Three wickets needed, a wearing SCG pitch, the light fading, India trying to cling on for a draw – it could have been the 2008 finish all over again. But Michael Clarke was in the commentary box this time, not out in the middle with ball in hand, and Ajinkya Rahane and Bhuvneshwar Kumar held their nerve, and held off the Australian charge. Steven Smith’s side instead had to settle for a draw and a 2-0 series victory.
At tea on the final day, India needed 189 for an unlikely win with eight wickets in hand; Virat Kohli and Murali Vijay were at the crease. But both men fell soon after the resumption, and with the ball reverse-swinging, the pitch providing variable bounce for Nathan Lyon, and the momentum with Australia, they were followed inside by Suresh Raina, Wriddhiman Saha and R Ashwin.
But then came the match-saving partnership between Rahane and Bhuvneshwar, who survived for nearly 12 overs. Bhuvneshwar handled the final one of the match from Lyon, confident enough to even drive the first delivery to the long-off boundary with all the fieldsmen up, and India reached safety. It was a draw, but after their loss in similar circumstances in Adelaide, it was also an achievement.
Both men showed impressive calmness, Rahane doing his best to take most of the bowling himself, Bhuvneshwar able to keep Lyon’s sharp offbreaks down instead of flying to the assortment of men close-in on the leg side. Smith tried all four of his frontline bowlers in the dying stages, but it was to no avail; India finished on 7 for 252, with Rahane on 38 and Bhuvneshwar on 20.
Notably, Australia did not break through in the final 10 overs of the match, after Smith took the new Kookaburra. He might later have reflected that a reverse-swinging bird in the hand is worth two in the bush. Hazlewood, in particular, was getting the old ball to tail in to India’s right-handers. Starc proved a handful with it as well, but they were unable to get the new ball to talk.
The session had started with all results possible, although India’s victory chances required a change in approach after they seemed focussed on the draw for most of the day. Vijay had twice taken Lyon for 16 in an over earlier, but when he tried to lift the tempo against Hazlewood’s pace his attempted cut resulted in an easy take for Brad Haddin, and he was out for 80.
Kohli followed on 46 when Starc got one to straighten and caught the edge through to Shane Watson at first slip, and thus started a mini-collapse that had the Sydney crowd roaring. Raina completed a pair in his first Test for two and a half years, trapped lbw when Starc moved a ball back in, and India’s 2 for 178 had become 5 for 203.
It was 6 for 208 when Saha was done by a Lyon offbreak that stayed perilously low and struck him directly in line with middle stump. The last hour began with Australia four wickets from victory, and they claimed one when Ashwin, who had held out for 22 balls for his single run, was lbw when Hazlewood reversed the old ball in late and struck him in front.
But then came the new ball, and as it turned out, new hope for India. Hazlewood and Starc had been miserly all day, both conceding less than two an over. That helped to build the pressure as Lyon toiled at the other end, but for the first four hours of the day India handled the situation well, losing only one wicket in each session.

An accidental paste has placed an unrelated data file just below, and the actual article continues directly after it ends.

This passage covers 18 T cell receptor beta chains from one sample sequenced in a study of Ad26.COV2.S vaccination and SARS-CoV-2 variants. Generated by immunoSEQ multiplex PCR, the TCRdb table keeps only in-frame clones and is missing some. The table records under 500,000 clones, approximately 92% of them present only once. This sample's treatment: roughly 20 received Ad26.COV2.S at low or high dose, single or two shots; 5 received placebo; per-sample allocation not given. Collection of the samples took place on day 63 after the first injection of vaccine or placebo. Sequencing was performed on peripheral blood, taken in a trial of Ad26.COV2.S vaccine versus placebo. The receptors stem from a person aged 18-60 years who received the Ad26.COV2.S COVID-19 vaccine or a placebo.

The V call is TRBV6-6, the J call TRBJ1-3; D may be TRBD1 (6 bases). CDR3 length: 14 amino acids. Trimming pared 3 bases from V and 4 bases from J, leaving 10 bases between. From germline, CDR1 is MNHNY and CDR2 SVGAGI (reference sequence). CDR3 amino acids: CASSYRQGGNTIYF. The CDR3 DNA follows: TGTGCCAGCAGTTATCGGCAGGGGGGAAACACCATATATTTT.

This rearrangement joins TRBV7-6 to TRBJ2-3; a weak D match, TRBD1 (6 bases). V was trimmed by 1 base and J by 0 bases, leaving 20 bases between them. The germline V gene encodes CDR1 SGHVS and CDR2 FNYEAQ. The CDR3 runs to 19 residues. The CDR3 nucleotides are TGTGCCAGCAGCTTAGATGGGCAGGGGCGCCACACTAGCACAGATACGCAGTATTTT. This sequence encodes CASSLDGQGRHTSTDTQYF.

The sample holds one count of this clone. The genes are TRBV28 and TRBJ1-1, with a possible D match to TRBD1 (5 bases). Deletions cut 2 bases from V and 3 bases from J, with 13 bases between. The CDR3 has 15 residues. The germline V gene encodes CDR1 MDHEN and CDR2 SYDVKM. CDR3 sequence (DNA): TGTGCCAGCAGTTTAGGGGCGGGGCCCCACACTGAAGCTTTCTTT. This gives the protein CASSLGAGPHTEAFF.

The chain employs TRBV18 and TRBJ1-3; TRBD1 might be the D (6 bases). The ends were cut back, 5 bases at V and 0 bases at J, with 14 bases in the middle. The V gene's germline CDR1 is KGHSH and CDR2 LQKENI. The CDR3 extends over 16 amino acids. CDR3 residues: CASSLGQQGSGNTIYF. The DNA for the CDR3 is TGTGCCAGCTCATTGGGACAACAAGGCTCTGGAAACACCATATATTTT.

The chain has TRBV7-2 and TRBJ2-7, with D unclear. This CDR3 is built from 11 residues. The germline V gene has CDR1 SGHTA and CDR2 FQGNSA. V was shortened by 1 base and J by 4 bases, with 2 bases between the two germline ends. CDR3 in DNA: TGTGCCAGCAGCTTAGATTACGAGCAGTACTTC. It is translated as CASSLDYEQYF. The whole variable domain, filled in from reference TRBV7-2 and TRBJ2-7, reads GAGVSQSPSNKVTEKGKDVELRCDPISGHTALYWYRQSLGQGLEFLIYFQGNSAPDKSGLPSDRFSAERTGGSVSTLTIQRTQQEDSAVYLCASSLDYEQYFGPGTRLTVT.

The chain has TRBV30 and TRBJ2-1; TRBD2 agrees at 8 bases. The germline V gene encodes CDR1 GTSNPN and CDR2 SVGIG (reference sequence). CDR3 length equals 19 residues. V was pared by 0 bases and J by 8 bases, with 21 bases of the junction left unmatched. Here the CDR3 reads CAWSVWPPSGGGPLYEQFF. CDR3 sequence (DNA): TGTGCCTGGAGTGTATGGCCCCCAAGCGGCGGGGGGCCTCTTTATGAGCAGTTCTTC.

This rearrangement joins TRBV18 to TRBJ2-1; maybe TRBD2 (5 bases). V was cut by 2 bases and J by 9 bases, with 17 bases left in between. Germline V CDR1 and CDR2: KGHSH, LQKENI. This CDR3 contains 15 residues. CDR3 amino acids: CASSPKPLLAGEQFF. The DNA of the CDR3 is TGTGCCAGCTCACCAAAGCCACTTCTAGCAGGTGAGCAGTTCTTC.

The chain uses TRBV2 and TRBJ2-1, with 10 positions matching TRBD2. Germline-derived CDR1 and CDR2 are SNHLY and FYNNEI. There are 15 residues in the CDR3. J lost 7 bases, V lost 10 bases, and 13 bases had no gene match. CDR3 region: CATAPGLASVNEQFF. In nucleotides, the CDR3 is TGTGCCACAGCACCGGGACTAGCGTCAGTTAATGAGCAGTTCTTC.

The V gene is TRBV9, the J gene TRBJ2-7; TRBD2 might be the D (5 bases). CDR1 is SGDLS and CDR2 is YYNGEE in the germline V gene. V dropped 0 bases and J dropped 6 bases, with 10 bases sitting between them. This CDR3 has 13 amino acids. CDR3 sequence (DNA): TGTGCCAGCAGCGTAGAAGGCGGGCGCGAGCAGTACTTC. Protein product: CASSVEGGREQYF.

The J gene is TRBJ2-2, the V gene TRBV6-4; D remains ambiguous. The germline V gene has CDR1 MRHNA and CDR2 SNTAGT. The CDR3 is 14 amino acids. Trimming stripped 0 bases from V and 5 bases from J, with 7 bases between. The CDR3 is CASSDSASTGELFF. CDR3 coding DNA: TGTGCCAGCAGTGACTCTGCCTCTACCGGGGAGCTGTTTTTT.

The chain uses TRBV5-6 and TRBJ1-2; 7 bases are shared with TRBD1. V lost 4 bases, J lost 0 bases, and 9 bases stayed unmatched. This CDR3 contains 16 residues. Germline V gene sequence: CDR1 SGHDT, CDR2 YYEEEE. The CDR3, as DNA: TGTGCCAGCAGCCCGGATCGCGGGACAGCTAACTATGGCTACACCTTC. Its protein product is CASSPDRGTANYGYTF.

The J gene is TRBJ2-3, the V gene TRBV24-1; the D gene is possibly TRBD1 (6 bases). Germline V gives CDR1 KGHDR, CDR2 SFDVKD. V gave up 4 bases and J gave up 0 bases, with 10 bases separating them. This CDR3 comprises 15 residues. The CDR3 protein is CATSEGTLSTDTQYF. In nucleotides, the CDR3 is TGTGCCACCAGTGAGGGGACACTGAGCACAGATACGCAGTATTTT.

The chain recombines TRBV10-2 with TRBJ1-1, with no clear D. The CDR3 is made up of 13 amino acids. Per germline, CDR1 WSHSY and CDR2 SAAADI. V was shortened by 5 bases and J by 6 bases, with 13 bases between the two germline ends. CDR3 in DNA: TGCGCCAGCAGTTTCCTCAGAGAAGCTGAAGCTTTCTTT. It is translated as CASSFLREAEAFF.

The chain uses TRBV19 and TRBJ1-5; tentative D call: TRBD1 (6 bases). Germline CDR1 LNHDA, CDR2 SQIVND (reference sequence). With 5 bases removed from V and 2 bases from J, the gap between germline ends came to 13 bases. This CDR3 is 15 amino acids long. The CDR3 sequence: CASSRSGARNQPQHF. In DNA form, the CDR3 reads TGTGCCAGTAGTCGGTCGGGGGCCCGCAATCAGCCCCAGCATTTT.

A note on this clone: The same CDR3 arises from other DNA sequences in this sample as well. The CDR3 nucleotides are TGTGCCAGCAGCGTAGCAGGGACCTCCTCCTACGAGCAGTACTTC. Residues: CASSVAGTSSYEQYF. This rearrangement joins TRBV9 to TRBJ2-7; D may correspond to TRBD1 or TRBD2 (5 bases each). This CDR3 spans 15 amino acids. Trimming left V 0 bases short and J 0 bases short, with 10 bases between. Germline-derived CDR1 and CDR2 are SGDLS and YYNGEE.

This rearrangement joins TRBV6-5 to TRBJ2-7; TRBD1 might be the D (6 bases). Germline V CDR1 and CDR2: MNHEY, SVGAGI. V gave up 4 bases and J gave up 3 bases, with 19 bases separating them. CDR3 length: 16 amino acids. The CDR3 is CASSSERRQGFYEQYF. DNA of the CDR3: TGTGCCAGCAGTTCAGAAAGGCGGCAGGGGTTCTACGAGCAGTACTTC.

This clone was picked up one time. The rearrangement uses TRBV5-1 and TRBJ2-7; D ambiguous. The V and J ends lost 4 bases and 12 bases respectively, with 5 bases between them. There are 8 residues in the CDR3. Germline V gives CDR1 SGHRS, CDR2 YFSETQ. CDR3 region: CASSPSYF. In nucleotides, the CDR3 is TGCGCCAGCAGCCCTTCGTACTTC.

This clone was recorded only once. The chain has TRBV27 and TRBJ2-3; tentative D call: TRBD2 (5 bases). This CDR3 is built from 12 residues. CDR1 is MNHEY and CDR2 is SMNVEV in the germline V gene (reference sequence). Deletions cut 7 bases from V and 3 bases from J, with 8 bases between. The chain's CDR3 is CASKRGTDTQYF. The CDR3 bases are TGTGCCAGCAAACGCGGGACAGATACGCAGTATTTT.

Occasionally India, or more specifically Vijay, went on the attack. Sixteen runs came from Lyon’s penultimate over before tea, as Vijay used his feet to lift a six and a four down the ground, and swept another boundary. Another 16 had come in a Lyon over before lunch, including a lofted six over midwicket from Vijay, although in the same over Vijay edged a ball that ricocheted off Haddin and lobbed just out of reach of Watson at slip.
It was that kind of day for the Australians, half chances falling just out of reach and, on occasion, being dropped. Shaun Marsh at short cover put down a tough when Vijay had 42 and the bowler, Ryan Harris, responded in frustration next delivery when Vijay pushed the ball back to him and Harris hurled it at the stumps, only to see it bounce in the footmarks and over the head of the wicketkeeper Brad Haddin for four overthrows.
In the next over, Rohit Sharma pushed at Watson and edged wide of slip, where Smith hurled himself to his right to clutch a stunning one-handed catch. The only other wicket to fall in the first two-thirds of the day was KL Rahul’s, who advanced to Lyon but failed to get to the pitch of the ball and was caught off his glove at backward short leg.
Australia nearly made it two from two deliveries when Rohit’s first ball resulted in a perilously close stumping chance; the TV umpire decided that there was enough doubt as to Rohit’s foot position to reprieve him. At that point, India were all about defence, trying to get themselves into a solid position before any thoughts of victory entered their minds.
Not surprisingly, Australia had declared on their overnight score and set India 349 to win. For the third time in the series, the match went down to the last hour of the fifth day. There was no repeat of the dramatic Australian win in Adelaide, but nor was it the tamer draw of Melbourne. This result was somewhere in between, thrilling in its way, but with neither side coming out on top.
And in the end, 2-0 seemed a fitting scoreline in a series in which Australia were more consistently strong all round, but India fought hard and showed impressive resolve.